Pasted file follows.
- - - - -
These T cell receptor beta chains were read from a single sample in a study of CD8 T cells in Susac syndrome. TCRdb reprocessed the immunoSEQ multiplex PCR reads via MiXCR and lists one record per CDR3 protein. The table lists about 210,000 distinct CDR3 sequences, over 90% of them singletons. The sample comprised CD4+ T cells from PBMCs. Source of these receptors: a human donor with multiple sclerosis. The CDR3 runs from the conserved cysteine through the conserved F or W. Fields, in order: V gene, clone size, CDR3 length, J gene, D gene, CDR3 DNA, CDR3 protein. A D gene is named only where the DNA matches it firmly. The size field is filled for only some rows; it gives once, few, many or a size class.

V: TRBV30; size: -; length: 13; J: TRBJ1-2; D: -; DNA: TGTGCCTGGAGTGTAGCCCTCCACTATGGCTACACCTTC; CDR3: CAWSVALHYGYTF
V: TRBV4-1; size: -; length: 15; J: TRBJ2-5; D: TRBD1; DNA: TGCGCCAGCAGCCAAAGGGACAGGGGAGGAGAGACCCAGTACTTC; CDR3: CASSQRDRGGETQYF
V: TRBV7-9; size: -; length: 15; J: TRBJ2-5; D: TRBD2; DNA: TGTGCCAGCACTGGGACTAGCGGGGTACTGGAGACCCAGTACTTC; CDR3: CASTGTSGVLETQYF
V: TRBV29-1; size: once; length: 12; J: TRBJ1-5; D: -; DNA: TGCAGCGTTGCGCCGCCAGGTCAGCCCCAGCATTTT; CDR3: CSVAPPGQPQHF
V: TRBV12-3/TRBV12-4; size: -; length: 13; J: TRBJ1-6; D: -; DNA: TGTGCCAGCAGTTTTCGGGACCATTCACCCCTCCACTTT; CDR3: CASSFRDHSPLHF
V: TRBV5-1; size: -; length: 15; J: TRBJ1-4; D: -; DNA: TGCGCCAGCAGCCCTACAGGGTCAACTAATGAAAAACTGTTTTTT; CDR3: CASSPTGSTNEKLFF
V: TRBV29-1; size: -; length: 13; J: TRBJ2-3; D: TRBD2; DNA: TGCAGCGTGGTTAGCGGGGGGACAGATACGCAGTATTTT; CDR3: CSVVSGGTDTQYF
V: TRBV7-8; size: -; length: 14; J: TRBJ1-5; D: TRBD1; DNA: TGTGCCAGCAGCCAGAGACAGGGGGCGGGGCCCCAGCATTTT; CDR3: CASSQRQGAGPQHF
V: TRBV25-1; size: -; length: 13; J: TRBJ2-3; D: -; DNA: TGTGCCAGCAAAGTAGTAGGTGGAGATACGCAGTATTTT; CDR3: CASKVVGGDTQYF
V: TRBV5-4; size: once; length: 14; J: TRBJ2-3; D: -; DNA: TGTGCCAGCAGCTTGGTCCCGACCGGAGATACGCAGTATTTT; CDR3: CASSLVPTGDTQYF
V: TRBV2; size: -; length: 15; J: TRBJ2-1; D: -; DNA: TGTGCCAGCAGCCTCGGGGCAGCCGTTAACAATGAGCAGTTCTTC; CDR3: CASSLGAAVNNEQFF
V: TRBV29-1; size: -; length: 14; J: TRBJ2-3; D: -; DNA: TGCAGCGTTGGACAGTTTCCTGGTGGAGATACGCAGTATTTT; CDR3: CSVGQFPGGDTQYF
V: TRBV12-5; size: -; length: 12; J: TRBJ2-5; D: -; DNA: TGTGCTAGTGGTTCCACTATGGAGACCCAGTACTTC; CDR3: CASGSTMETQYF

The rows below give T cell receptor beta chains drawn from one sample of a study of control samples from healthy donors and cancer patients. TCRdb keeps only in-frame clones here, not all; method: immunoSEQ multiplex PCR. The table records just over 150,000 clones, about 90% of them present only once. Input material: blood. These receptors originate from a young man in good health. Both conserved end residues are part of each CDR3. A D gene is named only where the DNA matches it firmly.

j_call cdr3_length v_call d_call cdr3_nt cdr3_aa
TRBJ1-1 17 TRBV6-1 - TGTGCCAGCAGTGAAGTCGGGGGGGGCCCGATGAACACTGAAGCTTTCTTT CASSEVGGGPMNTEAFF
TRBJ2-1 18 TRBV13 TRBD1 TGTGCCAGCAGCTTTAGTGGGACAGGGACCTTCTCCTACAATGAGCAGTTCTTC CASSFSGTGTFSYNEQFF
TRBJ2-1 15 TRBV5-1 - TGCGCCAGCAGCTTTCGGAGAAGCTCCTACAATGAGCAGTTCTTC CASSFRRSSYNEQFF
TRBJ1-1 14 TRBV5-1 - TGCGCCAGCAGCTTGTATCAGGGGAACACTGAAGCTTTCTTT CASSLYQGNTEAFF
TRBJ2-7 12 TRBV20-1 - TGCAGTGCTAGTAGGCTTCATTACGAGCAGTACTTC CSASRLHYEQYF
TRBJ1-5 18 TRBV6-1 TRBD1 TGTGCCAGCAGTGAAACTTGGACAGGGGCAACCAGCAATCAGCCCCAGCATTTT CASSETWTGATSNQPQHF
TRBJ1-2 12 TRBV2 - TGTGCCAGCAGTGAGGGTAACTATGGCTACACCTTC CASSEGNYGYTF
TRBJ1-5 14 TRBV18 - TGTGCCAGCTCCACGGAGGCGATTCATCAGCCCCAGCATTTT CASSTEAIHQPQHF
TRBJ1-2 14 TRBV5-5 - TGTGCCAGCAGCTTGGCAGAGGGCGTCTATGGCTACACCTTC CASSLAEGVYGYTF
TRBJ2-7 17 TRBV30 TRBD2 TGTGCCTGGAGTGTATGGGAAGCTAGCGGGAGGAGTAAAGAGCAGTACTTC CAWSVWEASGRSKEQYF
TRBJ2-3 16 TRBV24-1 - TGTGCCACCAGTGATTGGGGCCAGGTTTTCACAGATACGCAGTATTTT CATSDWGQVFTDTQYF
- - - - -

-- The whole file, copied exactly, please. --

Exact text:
These T cell receptor beta chains were read from a single sample in a study of CD8 T cells in Susac syndrome. TCRdb reprocessed the immunoSEQ multiplex PCR reads via MiXCR and lists one record per CDR3 protein. The table lists about 210,000 distinct CDR3 sequences, over 90% of them singletons. The sample comprised CD4+ T cells from PBMCs. Source of these receptors: a human donor with multiple sclerosis. The CDR3 runs from the conserved cysteine through the conserved F or W. Fields, in order: V gene, clone size, CDR3 length, J gene, D gene, CDR3 DNA, CDR3 protein. A D gene is named only where the DNA matches it firmly. The size field is filled for only some rows; it gives once, few, many or a size class.

V: TRBV30; size: -; length: 13; J: TRBJ1-2; D: -; DNA: TGTGCCTGGAGTGTAGCCCTCCACTATGGCTACACCTTC; CDR3: CAWSVALHYGYTF
V: TRBV4-1; size: -; length: 15; J: TRBJ2-5; D: TRBD1; DNA: TGCGCCAGCAGCCAAAGGGACAGGGGAGGAGAGACCCAGTACTTC; CDR3: CASSQRDRGGETQYF
V: TRBV7-9; size: -; length: 15; J: TRBJ2-5; D: TRBD2; DNA: TGTGCCAGCACTGGGACTAGCGGGGTACTGGAGACCCAGTACTTC; CDR3: CASTGTSGVLETQYF
V: TRBV29-1; size: once; length: 12; J: TRBJ1-5; D: -; DNA: TGCAGCGTTGCGCCGCCAGGTCAGCCCCAGCATTTT; CDR3: CSVAPPGQPQHF
V: TRBV12-3/TRBV12-4; size: -; length: 13; J: TRBJ1-6; D: -; DNA: TGTGCCAGCAGTTTTCGGGACCATTCACCCCTCCACTTT; CDR3: CASSFRDHSPLHF
V: TRBV5-1; size: -; length: 15; J: TRBJ1-4; D: -; DNA: TGCGCCAGCAGCCCTACAGGGTCAACTAATGAAAAACTGTTTTTT; CDR3: CASSPTGSTNEKLFF
V: TRBV29-1; size: -; length: 13; J: TRBJ2-3; D: TRBD2; DNA: TGCAGCGTGGTTAGCGGGGGGACAGATACGCAGTATTTT; CDR3: CSVVSGGTDTQYF
V: TRBV7-8; size: -; length: 14; J: TRBJ1-5; D: TRBD1; DNA: TGTGCCAGCAGCCAGAGACAGGGGGCGGGGCCCCAGCATTTT; CDR3: CASSQRQGAGPQHF
V: TRBV25-1; size: -; length: 13; J: TRBJ2-3; D: -; DNA: TGTGCCAGCAAAGTAGTAGGTGGAGATACGCAGTATTTT; CDR3: CASKVVGGDTQYF
V: TRBV5-4; size: once; length: 14; J: TRBJ2-3; D: -; DNA: TGTGCCAGCAGCTTGGTCCCGACCGGAGATACGCAGTATTTT; CDR3: CASSLVPTGDTQYF
V: TRBV2; size: -; length: 15; J: TRBJ2-1; D: -; DNA: TGTGCCAGCAGCCTCGGGGCAGCCGTTAACAATGAGCAGTTCTTC; CDR3: CASSLGAAVNNEQFF
V: TRBV29-1; size: -; length: 14; J: TRBJ2-3; D: -; DNA: TGCAGCGTTGGACAGTTTCCTGGTGGAGATACGCAGTATTTT; CDR3: CSVGQFPGGDTQYF
V: TRBV12-5; size: -; length: 12; J: TRBJ2-5; D: -; DNA: TGTGCTAGTGGTTCCACTATGGAGACCCAGTACTTC; CDR3: CASGSTMETQYF

The rows below give T cell receptor beta chains drawn from one sample of a study of control samples from healthy donors and cancer patients. TCRdb keeps only in-frame clones here, not all; method: immunoSEQ multiplex PCR. The table records just over 150,000 clones, about 90% of them present only once. Input material: blood. These receptors originate from a young man in good health. Both conserved end residues are part of each CDR3. A D gene is named only where the DNA matches it firmly.

j_call cdr3_length v_call d_call cdr3_nt cdr3_aa
TRBJ1-1 17 TRBV6-1 - TGTGCCAGCAGTGAAGTCGGGGGGGGCCCGATGAACACTGAAGCTTTCTTT CASSEVGGGPMNTEAFF
TRBJ2-1 18 TRBV13 TRBD1 TGTGCCAGCAGCTTTAGTGGGACAGGGACCTTCTCCTACAATGAGCAGTTCTTC CASSFSGTGTFSYNEQFF
TRBJ2-1 15 TRBV5-1 - TGCGCCAGCAGCTTTCGGAGAAGCTCCTACAATGAGCAGTTCTTC CASSFRRSSYNEQFF
TRBJ1-1 14 TRBV5-1 - TGCGCCAGCAGCTTGTATCAGGGGAACACTGAAGCTTTCTTT CASSLYQGNTEAFF
TRBJ2-7 12 TRBV20-1 - TGCAGTGCTAGTAGGCTTCATTACGAGCAGTACTTC CSASRLHYEQYF
TRBJ1-5 18 TRBV6-1 TRBD1 TGTGCCAGCAGTGAAACTTGGACAGGGGCAACCAGCAATCAGCCCCAGCATTTT CASSETWTGATSNQPQHF
TRBJ1-2 12 TRBV2 - TGTGCCAGCAGTGAGGGTAACTATGGCTACACCTTC CASSEGNYGYTF
TRBJ1-5 14 TRBV18 - TGTGCCAGCTCCACGGAGGCGATTCATCAGCCCCAGCATTTT CASSTEAIHQPQHF
TRBJ1-2 14 TRBV5-5 - TGTGCCAGCAGCTTGGCAGAGGGCGTCTATGGCTACACCTTC CASSLAEGVYGYTF
TRBJ2-7 17 TRBV30 TRBD2 TGTGCCTGGAGTGTATGGGAAGCTAGCGGGAGGAGTAAAGAGCAGTACTTC CAWSVWEASGRSKEQYF
TRBJ2-3 16 TRBV24-1 - TGTGCCACCAGTGATTGGGGCCAGGTTTTCACAGATACGCAGTATTTT CATSDWGQVFTDTQYF